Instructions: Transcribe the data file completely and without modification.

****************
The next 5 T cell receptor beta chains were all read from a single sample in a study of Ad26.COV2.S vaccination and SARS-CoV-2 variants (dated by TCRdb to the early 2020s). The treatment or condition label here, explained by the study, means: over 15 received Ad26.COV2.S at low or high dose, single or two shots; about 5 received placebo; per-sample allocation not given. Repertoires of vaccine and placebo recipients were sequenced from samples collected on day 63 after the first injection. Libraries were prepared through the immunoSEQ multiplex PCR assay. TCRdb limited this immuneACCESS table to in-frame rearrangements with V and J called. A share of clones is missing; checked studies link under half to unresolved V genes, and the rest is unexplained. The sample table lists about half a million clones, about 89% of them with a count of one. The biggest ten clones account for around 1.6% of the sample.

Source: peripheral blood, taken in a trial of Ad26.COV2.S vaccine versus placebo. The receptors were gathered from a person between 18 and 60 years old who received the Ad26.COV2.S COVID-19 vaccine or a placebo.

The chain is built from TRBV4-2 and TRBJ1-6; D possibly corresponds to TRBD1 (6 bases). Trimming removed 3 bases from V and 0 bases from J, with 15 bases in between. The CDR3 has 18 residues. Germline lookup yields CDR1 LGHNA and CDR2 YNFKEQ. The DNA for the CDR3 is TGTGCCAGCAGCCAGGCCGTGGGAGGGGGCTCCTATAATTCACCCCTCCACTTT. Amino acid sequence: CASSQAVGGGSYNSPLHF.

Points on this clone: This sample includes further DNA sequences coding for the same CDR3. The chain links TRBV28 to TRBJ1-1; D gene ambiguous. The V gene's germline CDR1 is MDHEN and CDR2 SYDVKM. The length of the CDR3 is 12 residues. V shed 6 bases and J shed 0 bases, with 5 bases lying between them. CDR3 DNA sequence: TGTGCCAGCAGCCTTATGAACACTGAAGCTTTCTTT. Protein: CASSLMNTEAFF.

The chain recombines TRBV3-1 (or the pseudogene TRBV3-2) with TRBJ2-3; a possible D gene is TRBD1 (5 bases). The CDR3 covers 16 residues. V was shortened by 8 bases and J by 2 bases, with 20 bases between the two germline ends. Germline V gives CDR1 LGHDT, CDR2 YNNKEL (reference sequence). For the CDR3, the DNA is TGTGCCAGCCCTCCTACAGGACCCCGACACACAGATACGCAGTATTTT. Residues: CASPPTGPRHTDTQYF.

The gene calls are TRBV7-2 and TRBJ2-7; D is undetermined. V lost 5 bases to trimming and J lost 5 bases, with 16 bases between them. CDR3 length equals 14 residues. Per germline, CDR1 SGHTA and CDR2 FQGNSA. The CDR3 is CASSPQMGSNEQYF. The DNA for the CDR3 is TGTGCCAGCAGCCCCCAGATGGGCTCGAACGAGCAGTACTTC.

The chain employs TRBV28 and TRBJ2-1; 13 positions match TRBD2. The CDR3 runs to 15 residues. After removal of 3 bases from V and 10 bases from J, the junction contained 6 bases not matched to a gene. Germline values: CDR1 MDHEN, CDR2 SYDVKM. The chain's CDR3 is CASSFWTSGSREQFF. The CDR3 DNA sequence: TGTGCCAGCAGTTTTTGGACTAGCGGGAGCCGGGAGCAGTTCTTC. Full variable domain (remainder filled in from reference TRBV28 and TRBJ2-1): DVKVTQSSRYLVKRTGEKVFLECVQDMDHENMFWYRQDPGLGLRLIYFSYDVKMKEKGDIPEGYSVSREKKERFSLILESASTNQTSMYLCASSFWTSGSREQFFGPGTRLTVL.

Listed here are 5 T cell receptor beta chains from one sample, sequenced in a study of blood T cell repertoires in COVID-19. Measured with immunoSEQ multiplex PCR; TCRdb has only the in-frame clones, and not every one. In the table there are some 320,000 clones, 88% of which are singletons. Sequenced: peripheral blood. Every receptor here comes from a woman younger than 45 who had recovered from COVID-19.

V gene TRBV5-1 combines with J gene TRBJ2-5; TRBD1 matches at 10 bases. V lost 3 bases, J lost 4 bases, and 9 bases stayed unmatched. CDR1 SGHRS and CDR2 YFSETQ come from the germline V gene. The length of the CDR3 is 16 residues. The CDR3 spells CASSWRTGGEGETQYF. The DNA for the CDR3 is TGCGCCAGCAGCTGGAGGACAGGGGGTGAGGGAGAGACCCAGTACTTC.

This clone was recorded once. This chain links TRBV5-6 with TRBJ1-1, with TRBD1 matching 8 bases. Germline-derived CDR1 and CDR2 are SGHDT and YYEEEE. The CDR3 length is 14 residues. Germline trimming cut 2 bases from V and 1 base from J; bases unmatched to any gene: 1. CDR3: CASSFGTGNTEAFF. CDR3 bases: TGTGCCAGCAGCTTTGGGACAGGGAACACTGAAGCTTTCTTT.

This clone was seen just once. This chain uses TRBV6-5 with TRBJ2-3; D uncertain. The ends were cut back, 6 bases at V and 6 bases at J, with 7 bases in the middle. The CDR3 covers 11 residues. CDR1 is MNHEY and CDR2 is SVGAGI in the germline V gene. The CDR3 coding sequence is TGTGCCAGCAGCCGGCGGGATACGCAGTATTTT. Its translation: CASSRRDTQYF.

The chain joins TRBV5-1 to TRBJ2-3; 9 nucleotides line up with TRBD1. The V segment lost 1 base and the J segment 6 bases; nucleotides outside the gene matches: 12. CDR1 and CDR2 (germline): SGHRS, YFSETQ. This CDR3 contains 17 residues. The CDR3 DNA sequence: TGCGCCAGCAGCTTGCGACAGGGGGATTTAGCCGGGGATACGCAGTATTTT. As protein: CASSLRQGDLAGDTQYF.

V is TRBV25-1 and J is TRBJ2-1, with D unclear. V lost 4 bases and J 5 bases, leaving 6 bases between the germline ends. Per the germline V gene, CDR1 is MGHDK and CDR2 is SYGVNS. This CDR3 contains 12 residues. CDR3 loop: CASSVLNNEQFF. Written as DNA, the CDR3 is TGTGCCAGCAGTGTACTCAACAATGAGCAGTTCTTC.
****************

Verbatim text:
The next 5 T cell receptor beta chains were all read from a single sample in a study of Ad26.COV2.S vaccination and SARS-CoV-2 variants (dated by TCRdb to the early 2020s). The treatment or condition label here, explained by the study, means: over 15 received Ad26.COV2.S at low or high dose, single or two shots; about 5 received placebo; per-sample allocation not given. Repertoires of vaccine and placebo recipients were sequenced from samples collected on day 63 after the first injection. Libraries were prepared through the immunoSEQ multiplex PCR assay. TCRdb limited this immuneACCESS table to in-frame rearrangements with V and J called. A share of clones is missing; checked studies link under half to unresolved V genes, and the rest is unexplained. The sample table lists about half a million clones, about 89% of them with a count of one. The biggest ten clones account for around 1.6% of the sample.

Source: peripheral blood, taken in a trial of Ad26.COV2.S vaccine versus placebo. The receptors were gathered from a person between 18 and 60 years old who received the Ad26.COV2.S COVID-19 vaccine or a placebo.

The chain is built from TRBV4-2 and TRBJ1-6; D possibly corresponds to TRBD1 (6 bases). Trimming removed 3 bases from V and 0 bases from J, with 15 bases in between. The CDR3 has 18 residues. Germline lookup yields CDR1 LGHNA and CDR2 YNFKEQ. The DNA for the CDR3 is TGTGCCAGCAGCCAGGCCGTGGGAGGGGGCTCCTATAATTCACCCCTCCACTTT. Amino acid sequence: CASSQAVGGGSYNSPLHF.

Points on this clone: This sample includes further DNA sequences coding for the same CDR3. The chain links TRBV28 to TRBJ1-1; D gene ambiguous. The V gene's germline CDR1 is MDHEN and CDR2 SYDVKM. The length of the CDR3 is 12 residues. V shed 6 bases and J shed 0 bases, with 5 bases lying between them. CDR3 DNA sequence: TGTGCCAGCAGCCTTATGAACACTGAAGCTTTCTTT. Protein: CASSLMNTEAFF.

The chain recombines TRBV3-1 (or the pseudogene TRBV3-2) with TRBJ2-3; a possible D gene is TRBD1 (5 bases). The CDR3 covers 16 residues. V was shortened by 8 bases and J by 2 bases, with 20 bases between the two germline ends. Germline V gives CDR1 LGHDT, CDR2 YNNKEL (reference sequence). For the CDR3, the DNA is TGTGCCAGCCCTCCTACAGGACCCCGACACACAGATACGCAGTATTTT. Residues: CASPPTGPRHTDTQYF.

The gene calls are TRBV7-2 and TRBJ2-7; D is undetermined. V lost 5 bases to trimming and J lost 5 bases, with 16 bases between them. CDR3 length equals 14 residues. Per germline, CDR1 SGHTA and CDR2 FQGNSA. The CDR3 is CASSPQMGSNEQYF. The DNA for the CDR3 is TGTGCCAGCAGCCCCCAGATGGGCTCGAACGAGCAGTACTTC.

The chain employs TRBV28 and TRBJ2-1; 13 positions match TRBD2. The CDR3 runs to 15 residues. After removal of 3 bases from V and 10 bases from J, the junction contained 6 bases not matched to a gene. Germline values: CDR1 MDHEN, CDR2 SYDVKM. The chain's CDR3 is CASSFWTSGSREQFF. The CDR3 DNA sequence: TGTGCCAGCAGTTTTTGGACTAGCGGGAGCCGGGAGCAGTTCTTC. Full variable domain (remainder filled in from reference TRBV28 and TRBJ2-1): DVKVTQSSRYLVKRTGEKVFLECVQDMDHENMFWYRQDPGLGLRLIYFSYDVKMKEKGDIPEGYSVSREKKERFSLILESASTNQTSMYLCASSFWTSGSREQFFGPGTRLTVL.

Listed here are 5 T cell receptor beta chains from one sample, sequenced in a study of blood T cell repertoires in COVID-19. Measured with immunoSEQ multiplex PCR; TCRdb has only the in-frame clones, and not every one. In the table there are some 320,000 clones, 88% of which are singletons. Sequenced: peripheral blood. Every receptor here comes from a woman younger than 45 who had recovered from COVID-19.

V gene TRBV5-1 combines with J gene TRBJ2-5; TRBD1 matches at 10 bases. V lost 3 bases, J lost 4 bases, and 9 bases stayed unmatched. CDR1 SGHRS and CDR2 YFSETQ come from the germline V gene. The length of the CDR3 is 16 residues. The CDR3 spells CASSWRTGGEGETQYF. The DNA for the CDR3 is TGCGCCAGCAGCTGGAGGACAGGGGGTGAGGGAGAGACCCAGTACTTC.

This clone was recorded once. This chain links TRBV5-6 with TRBJ1-1, with TRBD1 matching 8 bases. Germline-derived CDR1 and CDR2 are SGHDT and YYEEEE. The CDR3 length is 14 residues. Germline trimming cut 2 bases from V and 1 base from J; bases unmatched to any gene: 1. CDR3: CASSFGTGNTEAFF. CDR3 bases: TGTGCCAGCAGCTTTGGGACAGGGAACACTGAAGCTTTCTTT.

This clone was seen just once. This chain uses TRBV6-5 with TRBJ2-3; D uncertain. The ends were cut back, 6 bases at V and 6 bases at J, with 7 bases in the middle. The CDR3 covers 11 residues. CDR1 is MNHEY and CDR2 is SVGAGI in the germline V gene. The CDR3 coding sequence is TGTGCCAGCAGCCGGCGGGATACGCAGTATTTT. Its translation: CASSRRDTQYF.

The chain joins TRBV5-1 to TRBJ2-3; 9 nucleotides line up with TRBD1. The V segment lost 1 base and the J segment 6 bases; nucleotides outside the gene matches: 12. CDR1 and CDR2 (germline): SGHRS, YFSETQ. This CDR3 contains 17 residues. The CDR3 DNA sequence: TGCGCCAGCAGCTTGCGACAGGGGGATTTAGCCGGGGATACGCAGTATTTT. As protein: CASSLRQGDLAGDTQYF.

V is TRBV25-1 and J is TRBJ2-1, with D unclear. V lost 4 bases and J 5 bases, leaving 6 bases between the germline ends. Per the germline V gene, CDR1 is MGHDK and CDR2 is SYGVNS. This CDR3 contains 12 residues. CDR3 loop: CASSVLNNEQFF. Written as DNA, the CDR3 is TGTGCCAGCAGTGTACTCAACAATGAGCAGTTCTTC.